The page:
users said they consider Spotify’s playlists to be crucial to their success as an artist
users said their
top priority is be discovered
by more listeners, namely
Conducting Design Studios
Certain that we wanted to partner with Spotify as a music distribution service, it was time to sketch out some of our ideas into low-fidelity sketches.
Since we decided to partner with Spotify for our proposal, we pulled a lot of our design inspiration from their website and from their branding guidelines. With this in mind, we conducted two different design studios to brainstorm how we wanted to implement better customer support, financial transparency, and a human experience for our users.
Designing for 'Customer Support'
We wanted our users to feel confident and supported during their process of uploading their music. To help with this we included several forms of customer support.
It’s really important to pay attention to the uploading process. Otherwise, you’re on your own.
while the artist fills out the track forum, they can see the track they uploaded earlier loading in the background
we wanted our users to feel confident about filling out the forum on their own so we included clarity and tips next to each field
in the event our users have a question at any time, they can open up the live 'Questions?' chat to talk to someone directly
users were able to complete task and upload and locate the ‘Questions?’ button to ask for help from customer support.
Designing for 'Financial Transparency'
We wanted our users to feel confident that they had a full and clear understanding of what their financial statements are as well as their royalties. To help with this, we broke down the information to be easier to understand.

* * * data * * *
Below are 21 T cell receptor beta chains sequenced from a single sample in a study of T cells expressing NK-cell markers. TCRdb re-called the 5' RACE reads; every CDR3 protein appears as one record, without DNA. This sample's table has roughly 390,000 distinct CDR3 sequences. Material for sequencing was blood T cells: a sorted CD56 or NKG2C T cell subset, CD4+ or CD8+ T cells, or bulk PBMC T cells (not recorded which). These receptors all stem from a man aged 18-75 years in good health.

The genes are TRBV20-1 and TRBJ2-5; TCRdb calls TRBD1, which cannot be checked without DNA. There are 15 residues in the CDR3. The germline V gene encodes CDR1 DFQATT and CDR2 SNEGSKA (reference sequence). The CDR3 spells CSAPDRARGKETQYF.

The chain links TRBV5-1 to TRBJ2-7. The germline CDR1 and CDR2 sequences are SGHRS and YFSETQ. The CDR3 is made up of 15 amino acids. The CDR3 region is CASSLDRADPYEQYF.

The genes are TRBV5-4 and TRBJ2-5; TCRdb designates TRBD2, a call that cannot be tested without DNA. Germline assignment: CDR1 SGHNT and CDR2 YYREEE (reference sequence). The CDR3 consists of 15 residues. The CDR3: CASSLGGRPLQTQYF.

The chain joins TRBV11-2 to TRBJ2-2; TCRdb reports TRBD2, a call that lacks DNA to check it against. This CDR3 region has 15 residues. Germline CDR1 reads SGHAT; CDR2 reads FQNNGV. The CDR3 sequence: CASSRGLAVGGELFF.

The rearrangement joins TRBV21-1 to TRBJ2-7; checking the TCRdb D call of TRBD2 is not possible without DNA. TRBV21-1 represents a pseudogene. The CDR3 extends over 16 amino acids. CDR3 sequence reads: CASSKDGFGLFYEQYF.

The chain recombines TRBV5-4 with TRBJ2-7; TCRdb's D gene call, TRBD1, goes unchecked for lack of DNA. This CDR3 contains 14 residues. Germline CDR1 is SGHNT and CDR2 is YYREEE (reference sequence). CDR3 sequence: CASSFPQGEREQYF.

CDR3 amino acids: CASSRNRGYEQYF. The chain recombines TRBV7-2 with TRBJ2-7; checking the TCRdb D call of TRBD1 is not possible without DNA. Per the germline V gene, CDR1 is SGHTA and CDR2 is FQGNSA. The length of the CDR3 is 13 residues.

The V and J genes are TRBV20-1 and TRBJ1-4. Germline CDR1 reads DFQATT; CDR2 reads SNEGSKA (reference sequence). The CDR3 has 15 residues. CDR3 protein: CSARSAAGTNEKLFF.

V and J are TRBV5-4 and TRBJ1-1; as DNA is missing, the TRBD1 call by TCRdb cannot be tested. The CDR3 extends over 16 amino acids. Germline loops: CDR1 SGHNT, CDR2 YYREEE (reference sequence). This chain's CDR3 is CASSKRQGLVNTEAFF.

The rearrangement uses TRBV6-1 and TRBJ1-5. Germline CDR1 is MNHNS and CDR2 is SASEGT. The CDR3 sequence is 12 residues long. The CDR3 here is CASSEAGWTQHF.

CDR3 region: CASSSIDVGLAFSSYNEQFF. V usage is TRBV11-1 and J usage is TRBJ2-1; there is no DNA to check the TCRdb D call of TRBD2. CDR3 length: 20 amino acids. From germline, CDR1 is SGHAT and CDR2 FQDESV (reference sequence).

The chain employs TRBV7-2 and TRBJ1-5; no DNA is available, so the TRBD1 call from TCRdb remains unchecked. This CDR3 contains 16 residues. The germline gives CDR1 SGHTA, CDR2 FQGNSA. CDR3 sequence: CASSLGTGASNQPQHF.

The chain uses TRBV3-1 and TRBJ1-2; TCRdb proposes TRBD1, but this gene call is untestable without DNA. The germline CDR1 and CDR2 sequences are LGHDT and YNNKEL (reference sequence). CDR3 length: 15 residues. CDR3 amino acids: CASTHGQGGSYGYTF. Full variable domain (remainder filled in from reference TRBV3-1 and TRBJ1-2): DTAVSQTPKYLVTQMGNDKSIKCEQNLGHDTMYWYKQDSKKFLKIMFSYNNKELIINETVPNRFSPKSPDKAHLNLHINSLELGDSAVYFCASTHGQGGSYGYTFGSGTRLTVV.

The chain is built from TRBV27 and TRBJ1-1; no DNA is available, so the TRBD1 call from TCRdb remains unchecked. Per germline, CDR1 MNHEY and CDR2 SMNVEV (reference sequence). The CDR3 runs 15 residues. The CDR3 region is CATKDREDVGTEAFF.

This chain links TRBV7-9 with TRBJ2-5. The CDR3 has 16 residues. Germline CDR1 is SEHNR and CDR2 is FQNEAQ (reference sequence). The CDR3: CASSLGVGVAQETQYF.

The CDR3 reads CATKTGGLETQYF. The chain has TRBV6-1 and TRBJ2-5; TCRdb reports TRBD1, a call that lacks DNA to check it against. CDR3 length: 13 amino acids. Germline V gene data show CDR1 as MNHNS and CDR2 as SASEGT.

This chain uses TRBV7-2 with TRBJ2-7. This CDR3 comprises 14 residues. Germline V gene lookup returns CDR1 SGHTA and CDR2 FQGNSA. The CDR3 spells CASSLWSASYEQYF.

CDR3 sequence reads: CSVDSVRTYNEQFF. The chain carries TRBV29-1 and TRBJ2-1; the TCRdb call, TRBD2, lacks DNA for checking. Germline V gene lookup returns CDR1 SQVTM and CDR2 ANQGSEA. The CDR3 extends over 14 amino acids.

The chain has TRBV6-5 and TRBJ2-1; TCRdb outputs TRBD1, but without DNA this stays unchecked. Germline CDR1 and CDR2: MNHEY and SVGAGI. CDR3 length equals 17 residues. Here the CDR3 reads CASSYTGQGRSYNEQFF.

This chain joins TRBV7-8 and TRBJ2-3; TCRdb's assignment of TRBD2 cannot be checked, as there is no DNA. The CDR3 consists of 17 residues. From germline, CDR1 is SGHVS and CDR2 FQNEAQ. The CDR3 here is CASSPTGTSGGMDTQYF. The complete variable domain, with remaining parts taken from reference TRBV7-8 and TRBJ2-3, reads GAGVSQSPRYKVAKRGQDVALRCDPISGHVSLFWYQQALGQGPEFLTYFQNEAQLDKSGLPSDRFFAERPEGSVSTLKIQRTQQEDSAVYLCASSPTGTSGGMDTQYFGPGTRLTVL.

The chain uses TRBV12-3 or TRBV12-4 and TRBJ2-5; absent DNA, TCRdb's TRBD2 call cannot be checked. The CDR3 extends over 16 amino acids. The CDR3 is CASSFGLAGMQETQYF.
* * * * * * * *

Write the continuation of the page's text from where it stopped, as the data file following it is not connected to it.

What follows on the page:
I would like to see more transparency with payment. I also need help understanding financial statements and my royalties . . . I don’t know how much a spin is worth.
our users are able to see how much and instantly withdraw their earnings whenever they desire
users can now get a quick, easy, and better way of understanding their earnings per song/album
users were able to complete the task and navigate to the ‘Royalties’ page to check the royalties on the album ‘Head in the Hills'
Designing for a 'Human Experience'
We wanted our users to have a personal experience with the distribution service rather than them feeling like it is a "robotic process." To help with this we included a real person for our users to speak with.
It’s the Netflix of distribution; there’s no sense of personal connection.
we included an assigned personal account manager to really give that sense of a personal human experience. users can now get help at any time on any question or concerns they may have, especially throughout the distribution process
users were able to complete the task and schedule a call with the Account Manager
Key Takeaways and Next Steps
We learned a lot from this proposal. While the music industry can be a very competitive field to compete in at times, it makes it even harder to compete in as an emerging artist when you aren't being discovered. Artists need active customer support so they feel confident and are reassured when filling out complicated forums for their music. The earnings of an emerging artist are important to their career and should be clear to follow and keep track of. In a digital world that is steadily growing, there are still individuals who want and needed the support they can get from a real person.
For the next steps, we want to come together again to flush out more detailed designs of the desktop site, including pages that we haven't designed. Figure out how the account managers would be assigned their artists (whether that be by area or genre). As well as test out our high-fidelity prototype with more music artists.